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Francois Hollande and Mario Monti in Athens

19 October 2012 / 18:10:38  GRReporter
2473 reads

Victoria Mindova

French president Francois Hollande and Italian Prime Minister Mario Monti have accepted the invitation of the Greek Prime Minister Antonis Samaras to visit Athens soon. The European leaders were at the regular summit in Brussels, which sought a solution to reinforce the Union at a time of deepening crisis. There was progress on the integration of the supervision of banks in the euro area, but the issues related to the debt crisis remained at the periphery of the talks. The Greek Prime Minister described the country's relations with France as excellent and said that Europe in general evaluated the difficulties the Mediterranean country was experiencing along the path of readjustment.

Samaras stressed to his European counterparts that the economy and society in Greece were at the end of their tether. "Liquidity, which is the lifeblood of the economy, is zero, unemployment has reached nightmarish levels and every Greek is going through a personal drama," the Prime Minister said. He stated that the recession fostered extremism, populism and unacceptable political phenomena.

It has become clear after the summit of leaders that the aid tranche of 31.5 billion euro is expected to come along with the report of the supervisory Troika of the International Monetary Fund, the European Central Bank and the European Commission by the middle of November.

Meanwhile, European Commissioner for Regional Development Johannes Hahn visited Athens and said that Greece could use by the end of the year three billion euro from the subsidies allocated by the Union. In 2012, Greece used 700 million euro, which is above the average rate for Europe, according to the Commissioner. However, the difficult financial situation in the country should be a catalyst of a more active use of EU funds.

Johannes Hahn said he was disappointed by the frozen initiative between the Greek government and the European Investment Bank (EIB), which should have provided financing to small and medium-sized enterprises.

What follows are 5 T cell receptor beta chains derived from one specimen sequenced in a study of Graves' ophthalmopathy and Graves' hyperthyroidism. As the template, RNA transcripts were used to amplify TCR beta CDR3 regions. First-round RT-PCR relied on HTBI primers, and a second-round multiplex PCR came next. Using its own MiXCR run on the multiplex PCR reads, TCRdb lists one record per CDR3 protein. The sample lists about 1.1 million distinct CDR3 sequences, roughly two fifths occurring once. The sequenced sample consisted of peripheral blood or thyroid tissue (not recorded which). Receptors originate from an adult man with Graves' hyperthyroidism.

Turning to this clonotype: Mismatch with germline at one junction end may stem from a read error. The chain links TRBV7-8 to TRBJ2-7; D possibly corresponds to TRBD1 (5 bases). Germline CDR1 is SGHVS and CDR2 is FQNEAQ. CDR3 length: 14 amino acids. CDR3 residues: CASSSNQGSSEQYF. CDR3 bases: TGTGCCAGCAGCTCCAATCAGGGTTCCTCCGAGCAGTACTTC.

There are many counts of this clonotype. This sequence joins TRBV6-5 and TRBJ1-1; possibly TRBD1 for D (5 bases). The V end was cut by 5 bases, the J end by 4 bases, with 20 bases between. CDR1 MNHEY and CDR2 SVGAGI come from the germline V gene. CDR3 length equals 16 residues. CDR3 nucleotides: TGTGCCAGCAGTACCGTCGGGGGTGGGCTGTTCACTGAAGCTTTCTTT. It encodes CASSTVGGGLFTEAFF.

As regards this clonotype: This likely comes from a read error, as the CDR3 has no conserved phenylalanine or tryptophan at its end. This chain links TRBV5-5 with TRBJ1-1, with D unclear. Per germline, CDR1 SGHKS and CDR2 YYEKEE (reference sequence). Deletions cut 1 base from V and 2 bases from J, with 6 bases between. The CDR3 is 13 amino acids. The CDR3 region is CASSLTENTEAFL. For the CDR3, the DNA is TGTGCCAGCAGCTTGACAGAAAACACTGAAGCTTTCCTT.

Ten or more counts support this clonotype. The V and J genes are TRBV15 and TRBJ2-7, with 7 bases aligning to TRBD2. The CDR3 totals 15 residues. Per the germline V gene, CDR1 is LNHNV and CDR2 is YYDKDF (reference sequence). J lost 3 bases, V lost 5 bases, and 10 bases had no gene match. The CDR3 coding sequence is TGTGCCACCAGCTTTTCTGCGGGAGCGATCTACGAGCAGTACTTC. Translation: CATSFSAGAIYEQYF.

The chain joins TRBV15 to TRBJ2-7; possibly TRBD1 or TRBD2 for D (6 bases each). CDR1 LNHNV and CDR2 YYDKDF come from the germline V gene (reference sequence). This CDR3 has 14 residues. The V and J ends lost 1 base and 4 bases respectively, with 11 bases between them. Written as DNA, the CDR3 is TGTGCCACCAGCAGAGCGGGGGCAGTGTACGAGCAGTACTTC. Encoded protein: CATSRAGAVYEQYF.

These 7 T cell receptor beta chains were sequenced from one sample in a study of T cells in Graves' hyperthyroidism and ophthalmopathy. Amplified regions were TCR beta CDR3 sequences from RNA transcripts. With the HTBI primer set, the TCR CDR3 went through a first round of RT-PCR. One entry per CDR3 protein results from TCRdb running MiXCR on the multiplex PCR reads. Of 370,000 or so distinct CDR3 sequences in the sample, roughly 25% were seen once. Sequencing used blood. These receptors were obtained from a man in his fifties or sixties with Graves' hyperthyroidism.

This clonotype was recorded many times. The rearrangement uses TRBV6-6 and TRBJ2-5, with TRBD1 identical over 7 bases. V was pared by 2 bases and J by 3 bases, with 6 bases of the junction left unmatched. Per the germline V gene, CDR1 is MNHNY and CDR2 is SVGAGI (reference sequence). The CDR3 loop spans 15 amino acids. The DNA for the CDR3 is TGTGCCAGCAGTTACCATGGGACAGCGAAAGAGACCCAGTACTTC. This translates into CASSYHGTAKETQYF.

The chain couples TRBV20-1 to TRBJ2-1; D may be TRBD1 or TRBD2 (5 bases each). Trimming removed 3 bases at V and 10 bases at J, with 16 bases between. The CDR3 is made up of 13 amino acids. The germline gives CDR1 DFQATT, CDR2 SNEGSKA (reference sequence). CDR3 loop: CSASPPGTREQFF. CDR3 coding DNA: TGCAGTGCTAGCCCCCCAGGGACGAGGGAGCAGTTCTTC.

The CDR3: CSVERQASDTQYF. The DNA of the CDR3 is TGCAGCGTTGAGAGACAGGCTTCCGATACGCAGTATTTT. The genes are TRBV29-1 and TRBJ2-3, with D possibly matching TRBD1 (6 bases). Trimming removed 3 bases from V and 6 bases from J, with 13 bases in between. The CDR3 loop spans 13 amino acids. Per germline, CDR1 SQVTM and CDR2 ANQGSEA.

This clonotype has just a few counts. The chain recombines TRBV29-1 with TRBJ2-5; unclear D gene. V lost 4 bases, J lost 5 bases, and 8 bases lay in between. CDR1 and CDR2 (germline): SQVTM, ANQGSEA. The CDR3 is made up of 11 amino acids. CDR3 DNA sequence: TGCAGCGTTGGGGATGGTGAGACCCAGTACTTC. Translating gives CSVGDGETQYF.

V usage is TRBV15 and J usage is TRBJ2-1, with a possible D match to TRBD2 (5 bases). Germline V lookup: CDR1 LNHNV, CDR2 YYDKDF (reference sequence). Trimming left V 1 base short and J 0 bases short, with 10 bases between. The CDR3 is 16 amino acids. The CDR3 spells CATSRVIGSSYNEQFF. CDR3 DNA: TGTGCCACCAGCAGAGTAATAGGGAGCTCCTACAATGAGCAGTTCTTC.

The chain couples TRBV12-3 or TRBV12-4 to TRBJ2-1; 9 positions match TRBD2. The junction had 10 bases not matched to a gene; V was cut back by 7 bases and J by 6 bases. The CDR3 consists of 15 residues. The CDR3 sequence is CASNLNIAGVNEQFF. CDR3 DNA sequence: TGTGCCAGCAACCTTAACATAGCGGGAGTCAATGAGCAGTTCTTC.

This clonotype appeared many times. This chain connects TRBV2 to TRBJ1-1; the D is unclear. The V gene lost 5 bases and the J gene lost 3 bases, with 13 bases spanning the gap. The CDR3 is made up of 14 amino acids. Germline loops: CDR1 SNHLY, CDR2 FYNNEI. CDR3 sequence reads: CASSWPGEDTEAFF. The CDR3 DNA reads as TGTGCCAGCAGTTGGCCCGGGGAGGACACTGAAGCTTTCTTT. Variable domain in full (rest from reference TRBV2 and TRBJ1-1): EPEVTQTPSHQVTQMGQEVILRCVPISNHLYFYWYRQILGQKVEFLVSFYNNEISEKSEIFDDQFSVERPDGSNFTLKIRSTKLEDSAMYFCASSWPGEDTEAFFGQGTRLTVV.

In March, both the investment bank and the government signed an agreement for the establishment of a guarantee fund to provide financing to real business. Under the plan, small and medium-sized enterprises in Greece should have had access to 440 million euro in low-interest loans that never came to the country. The Commissioner stressed that despite the delay, the guarantee fund would start operating by the end of the month with a reduced capital of 150 million euro.

Greek economic analysts told GRReporter that it was not uncommon for the European Investment Bank to have hampered the acceptance of Greek government guarantees so as not to damage its excellent credit status.

The Commissioner acknowledged that the Greek government has fulfilled its part of the deal in order to put the additional funding for small and medium-sized enterprises into operation. Hahn made ​​it clear that the European Investment Bank has created the obstacles and he has pledged to exert pressure for putting the fund into action as soon as possible.

The programme for the use of EU funds under the national framework for strategic development (EMPA) includes 180 priority projects worth 11.5 billion euro. Of these, 40 are at risk of losing their funding, which is approximately five billion euro, if no significant progress is demonstrated by 2015. Among them, are four projects for the construction of key highways, which are expected to greatly contribute towards the recovery of the troubled economy.

Tags: PoliticsEconomyHollandeMontiAthensCrisisEuropean funds
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